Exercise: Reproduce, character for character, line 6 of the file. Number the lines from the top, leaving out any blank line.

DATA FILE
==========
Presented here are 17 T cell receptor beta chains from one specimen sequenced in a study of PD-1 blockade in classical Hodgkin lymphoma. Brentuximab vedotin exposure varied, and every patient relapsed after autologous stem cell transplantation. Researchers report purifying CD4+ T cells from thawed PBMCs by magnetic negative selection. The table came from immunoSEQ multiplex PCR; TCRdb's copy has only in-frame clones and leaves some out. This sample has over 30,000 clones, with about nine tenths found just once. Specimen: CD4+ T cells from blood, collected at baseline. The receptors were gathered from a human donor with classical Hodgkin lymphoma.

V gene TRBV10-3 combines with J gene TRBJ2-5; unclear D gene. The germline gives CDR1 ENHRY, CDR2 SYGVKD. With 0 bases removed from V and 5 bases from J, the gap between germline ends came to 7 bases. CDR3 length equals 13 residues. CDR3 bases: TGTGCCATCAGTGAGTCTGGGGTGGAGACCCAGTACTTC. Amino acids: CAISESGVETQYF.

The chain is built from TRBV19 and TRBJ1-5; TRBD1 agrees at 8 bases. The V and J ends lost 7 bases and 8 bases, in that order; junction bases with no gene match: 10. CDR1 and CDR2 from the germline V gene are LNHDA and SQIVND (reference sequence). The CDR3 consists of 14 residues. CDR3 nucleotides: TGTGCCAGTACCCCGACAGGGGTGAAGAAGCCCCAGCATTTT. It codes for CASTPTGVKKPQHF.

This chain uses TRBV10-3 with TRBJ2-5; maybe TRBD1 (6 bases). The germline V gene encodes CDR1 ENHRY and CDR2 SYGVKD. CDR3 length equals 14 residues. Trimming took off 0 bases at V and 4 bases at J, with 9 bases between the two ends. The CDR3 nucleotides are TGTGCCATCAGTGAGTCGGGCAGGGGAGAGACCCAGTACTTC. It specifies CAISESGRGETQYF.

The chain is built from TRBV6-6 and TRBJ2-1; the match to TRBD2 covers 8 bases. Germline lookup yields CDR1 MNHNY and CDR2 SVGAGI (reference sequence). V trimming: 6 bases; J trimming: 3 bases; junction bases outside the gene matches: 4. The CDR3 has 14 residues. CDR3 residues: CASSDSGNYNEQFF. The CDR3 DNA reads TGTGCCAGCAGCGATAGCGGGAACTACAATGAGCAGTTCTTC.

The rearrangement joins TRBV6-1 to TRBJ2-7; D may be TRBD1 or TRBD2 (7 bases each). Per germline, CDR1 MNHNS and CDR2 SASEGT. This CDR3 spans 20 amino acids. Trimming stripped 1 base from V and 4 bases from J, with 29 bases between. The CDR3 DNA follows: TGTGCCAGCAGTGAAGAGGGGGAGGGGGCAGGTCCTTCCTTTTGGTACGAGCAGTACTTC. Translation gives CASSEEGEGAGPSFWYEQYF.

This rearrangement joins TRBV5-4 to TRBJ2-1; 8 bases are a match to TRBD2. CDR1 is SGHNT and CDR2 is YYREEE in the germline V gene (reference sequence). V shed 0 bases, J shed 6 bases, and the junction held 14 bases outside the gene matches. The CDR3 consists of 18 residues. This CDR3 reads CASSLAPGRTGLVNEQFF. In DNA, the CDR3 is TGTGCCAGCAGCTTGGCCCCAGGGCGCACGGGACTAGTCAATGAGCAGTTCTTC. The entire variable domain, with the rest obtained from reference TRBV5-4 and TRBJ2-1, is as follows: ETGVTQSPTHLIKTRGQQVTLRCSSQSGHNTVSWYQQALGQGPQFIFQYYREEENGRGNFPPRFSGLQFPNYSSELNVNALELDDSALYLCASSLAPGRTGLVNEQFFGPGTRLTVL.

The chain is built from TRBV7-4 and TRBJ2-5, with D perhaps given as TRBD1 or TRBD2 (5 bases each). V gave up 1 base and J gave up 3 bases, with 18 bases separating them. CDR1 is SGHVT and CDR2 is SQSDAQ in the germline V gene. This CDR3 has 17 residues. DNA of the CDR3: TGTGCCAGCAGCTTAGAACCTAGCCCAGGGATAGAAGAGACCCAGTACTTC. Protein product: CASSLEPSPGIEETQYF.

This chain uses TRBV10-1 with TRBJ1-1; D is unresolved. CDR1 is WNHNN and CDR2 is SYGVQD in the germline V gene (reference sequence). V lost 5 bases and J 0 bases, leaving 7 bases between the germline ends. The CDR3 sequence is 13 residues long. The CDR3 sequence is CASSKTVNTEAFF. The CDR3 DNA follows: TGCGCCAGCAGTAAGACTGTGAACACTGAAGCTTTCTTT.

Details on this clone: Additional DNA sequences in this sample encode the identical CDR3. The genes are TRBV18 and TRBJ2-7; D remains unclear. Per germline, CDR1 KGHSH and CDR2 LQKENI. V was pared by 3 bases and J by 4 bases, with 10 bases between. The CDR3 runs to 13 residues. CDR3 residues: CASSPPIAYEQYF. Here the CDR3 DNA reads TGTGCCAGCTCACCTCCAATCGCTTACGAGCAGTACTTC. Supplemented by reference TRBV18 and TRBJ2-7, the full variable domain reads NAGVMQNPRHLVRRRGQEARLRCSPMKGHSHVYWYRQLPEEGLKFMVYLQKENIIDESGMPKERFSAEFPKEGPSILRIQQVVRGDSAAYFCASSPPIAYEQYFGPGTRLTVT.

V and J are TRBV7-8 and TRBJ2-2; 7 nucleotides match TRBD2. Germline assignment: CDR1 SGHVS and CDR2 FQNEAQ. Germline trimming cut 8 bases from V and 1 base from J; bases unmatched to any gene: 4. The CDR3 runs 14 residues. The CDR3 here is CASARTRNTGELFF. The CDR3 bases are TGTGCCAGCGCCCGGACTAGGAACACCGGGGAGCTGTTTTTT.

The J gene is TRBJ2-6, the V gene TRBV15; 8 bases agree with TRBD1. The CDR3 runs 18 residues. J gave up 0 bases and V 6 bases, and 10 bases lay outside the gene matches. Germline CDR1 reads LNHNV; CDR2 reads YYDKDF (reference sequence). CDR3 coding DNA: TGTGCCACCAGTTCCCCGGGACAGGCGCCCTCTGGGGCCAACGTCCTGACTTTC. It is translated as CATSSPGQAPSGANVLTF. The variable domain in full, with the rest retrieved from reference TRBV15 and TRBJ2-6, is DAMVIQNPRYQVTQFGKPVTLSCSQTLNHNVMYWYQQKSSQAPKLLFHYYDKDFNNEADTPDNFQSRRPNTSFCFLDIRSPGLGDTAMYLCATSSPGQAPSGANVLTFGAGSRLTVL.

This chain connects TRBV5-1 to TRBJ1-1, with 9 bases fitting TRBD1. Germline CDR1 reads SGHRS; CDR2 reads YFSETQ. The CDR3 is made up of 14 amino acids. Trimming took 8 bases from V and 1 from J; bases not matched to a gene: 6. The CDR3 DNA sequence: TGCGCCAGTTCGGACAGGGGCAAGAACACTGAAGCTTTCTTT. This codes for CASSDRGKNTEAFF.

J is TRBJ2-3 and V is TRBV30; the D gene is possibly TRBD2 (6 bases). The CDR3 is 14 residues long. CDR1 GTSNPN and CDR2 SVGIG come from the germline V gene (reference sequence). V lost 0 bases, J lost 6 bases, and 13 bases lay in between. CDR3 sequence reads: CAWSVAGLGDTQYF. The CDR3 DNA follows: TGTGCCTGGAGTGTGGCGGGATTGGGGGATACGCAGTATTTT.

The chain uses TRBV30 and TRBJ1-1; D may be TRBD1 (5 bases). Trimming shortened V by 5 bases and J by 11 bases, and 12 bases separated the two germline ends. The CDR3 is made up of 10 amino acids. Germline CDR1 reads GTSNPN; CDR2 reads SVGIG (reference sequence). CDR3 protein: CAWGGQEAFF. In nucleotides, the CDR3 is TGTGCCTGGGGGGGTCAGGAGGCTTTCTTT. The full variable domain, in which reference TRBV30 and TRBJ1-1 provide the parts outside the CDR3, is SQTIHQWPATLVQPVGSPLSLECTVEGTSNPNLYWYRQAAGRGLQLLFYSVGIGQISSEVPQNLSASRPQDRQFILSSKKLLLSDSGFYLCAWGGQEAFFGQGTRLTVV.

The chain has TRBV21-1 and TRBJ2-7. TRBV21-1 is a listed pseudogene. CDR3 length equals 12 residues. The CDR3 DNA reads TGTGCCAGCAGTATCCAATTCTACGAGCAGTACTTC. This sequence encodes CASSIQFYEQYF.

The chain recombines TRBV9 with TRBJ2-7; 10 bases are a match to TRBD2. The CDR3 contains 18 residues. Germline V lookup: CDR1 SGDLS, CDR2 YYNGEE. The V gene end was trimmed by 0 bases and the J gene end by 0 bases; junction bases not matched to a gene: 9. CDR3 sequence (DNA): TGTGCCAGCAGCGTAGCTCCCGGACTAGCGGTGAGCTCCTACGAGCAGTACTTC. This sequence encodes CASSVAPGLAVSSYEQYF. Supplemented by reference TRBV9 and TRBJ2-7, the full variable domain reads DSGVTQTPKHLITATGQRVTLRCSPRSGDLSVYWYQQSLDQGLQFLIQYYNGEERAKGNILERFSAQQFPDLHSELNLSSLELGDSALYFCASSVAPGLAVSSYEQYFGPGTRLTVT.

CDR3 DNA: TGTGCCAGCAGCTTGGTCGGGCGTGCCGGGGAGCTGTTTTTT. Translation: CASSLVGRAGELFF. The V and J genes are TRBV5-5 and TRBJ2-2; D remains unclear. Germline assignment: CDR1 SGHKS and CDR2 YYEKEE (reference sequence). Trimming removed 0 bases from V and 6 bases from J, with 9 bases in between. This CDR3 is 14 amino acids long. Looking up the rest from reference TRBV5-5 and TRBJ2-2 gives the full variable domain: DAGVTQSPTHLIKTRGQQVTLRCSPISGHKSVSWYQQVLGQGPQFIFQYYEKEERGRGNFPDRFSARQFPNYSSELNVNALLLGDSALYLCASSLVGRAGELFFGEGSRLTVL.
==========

The rearrangement joins TRBV6-1 to TRBJ2-7; D may be TRBD1 or TRBD2 (7 bases each). Per germline, CDR1 MNHNS and CDR2 SASEGT. This CDR3 spans 20 amino acids. Trimming stripped 1 base from V and 4 bases from J, with 29 bases between. The CDR3 DNA follows: TGTGCCAGCAGTGAAGAGGGGGAGGGGGCAGGTCCTTCCTTTTGGTACGAGCAGTACTTC. Translation gives CASSEEGEGAGPSFWYEQYF.